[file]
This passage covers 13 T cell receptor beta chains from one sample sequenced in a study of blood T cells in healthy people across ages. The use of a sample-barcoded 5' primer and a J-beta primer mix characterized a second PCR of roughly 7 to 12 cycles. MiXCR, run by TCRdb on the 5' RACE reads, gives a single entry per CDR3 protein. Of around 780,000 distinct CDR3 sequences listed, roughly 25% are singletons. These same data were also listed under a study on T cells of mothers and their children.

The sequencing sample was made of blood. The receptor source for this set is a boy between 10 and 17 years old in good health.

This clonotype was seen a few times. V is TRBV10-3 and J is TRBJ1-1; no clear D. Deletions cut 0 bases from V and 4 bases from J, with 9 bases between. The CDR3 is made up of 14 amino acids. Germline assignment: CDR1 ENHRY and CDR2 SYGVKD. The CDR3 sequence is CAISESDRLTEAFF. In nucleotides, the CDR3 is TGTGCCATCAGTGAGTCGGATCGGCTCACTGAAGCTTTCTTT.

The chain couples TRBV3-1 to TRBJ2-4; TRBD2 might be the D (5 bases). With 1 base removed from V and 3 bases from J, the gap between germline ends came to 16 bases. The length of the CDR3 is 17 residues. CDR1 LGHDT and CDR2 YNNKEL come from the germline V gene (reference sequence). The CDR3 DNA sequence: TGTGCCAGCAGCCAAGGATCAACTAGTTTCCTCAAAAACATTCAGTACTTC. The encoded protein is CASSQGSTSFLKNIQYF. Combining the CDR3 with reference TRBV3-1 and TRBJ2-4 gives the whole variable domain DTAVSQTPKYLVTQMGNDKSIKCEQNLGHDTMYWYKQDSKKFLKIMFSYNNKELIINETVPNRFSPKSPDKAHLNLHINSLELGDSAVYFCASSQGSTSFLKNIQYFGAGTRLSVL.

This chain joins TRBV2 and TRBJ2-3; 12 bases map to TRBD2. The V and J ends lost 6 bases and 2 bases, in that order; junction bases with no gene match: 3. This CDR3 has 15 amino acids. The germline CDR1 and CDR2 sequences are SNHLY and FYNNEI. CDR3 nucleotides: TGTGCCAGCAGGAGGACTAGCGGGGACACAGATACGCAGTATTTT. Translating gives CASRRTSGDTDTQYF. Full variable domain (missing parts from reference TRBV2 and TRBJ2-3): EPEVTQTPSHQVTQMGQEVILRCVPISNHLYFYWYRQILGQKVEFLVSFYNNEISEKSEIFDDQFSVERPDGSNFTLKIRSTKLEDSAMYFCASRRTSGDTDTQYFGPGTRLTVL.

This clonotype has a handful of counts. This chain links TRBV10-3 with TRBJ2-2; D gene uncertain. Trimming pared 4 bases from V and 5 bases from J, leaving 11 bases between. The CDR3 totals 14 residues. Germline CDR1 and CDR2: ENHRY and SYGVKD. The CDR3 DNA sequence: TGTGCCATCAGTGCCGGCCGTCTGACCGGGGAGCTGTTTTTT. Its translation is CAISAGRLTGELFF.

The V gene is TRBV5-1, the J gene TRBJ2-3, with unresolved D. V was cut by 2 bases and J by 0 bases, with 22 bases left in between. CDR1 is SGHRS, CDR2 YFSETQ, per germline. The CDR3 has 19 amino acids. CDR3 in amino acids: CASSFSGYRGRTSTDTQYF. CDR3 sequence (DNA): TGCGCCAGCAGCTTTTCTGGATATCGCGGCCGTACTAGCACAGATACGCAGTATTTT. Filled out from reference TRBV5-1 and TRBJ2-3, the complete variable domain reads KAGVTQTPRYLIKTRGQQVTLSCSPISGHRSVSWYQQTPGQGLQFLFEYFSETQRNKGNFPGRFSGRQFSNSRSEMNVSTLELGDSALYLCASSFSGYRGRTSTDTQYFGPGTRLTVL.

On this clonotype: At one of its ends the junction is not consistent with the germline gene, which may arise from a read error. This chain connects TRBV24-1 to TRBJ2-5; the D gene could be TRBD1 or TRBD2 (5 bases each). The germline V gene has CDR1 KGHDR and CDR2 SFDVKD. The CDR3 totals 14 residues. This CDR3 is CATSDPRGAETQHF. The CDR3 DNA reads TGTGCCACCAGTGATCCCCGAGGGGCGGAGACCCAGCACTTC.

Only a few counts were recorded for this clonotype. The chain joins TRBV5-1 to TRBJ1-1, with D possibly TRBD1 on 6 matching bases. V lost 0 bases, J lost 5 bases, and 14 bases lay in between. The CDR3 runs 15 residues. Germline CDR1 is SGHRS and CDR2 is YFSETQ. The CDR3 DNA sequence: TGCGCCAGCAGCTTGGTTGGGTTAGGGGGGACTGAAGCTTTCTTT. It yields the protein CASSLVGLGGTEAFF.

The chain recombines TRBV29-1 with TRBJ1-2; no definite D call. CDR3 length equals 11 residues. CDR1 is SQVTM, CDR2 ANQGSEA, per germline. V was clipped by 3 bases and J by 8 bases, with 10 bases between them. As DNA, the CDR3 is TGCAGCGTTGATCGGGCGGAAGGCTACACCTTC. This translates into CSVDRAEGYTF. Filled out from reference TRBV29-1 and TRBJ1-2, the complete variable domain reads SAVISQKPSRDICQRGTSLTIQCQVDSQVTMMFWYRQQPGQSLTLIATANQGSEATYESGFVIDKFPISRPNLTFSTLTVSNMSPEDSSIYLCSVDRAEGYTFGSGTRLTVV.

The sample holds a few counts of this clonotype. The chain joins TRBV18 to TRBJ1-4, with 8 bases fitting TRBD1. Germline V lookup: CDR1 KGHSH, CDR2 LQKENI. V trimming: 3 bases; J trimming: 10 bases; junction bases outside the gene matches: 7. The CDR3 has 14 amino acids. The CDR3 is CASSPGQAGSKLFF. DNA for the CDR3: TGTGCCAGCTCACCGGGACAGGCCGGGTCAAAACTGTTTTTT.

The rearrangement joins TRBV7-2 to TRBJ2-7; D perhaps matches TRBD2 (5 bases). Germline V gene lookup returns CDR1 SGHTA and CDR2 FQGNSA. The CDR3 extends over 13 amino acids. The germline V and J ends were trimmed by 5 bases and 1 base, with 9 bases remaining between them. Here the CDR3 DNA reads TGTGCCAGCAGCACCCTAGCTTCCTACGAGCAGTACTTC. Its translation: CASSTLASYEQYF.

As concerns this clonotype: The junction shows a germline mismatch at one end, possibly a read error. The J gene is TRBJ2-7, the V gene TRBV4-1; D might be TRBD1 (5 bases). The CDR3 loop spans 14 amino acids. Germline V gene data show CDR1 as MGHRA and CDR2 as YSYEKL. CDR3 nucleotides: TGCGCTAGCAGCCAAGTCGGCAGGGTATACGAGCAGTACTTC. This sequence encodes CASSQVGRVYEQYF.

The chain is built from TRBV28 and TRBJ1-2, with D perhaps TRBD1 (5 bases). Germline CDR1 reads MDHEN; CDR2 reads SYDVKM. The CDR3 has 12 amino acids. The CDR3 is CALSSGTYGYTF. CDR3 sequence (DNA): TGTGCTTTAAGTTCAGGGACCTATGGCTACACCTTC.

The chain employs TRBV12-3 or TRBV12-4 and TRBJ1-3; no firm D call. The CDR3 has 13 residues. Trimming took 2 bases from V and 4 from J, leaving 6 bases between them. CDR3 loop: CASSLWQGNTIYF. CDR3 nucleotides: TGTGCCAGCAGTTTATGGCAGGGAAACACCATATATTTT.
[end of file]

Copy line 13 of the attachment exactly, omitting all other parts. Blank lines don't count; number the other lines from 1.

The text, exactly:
As concerns this clonotype: The junction shows a germline mismatch at one end, possibly a read error. The J gene is TRBJ2-7, the V gene TRBV4-1; D might be TRBD1 (5 bases). The CDR3 loop spans 14 amino acids. Germline V gene data show CDR1 as MGHRA and CDR2 as YSYEKL. CDR3 nucleotides: TGCGCTAGCAGCCAAGTCGGCAGGGTATACGAGCAGTACTTC. This sequence encodes CASSQVGRVYEQYF.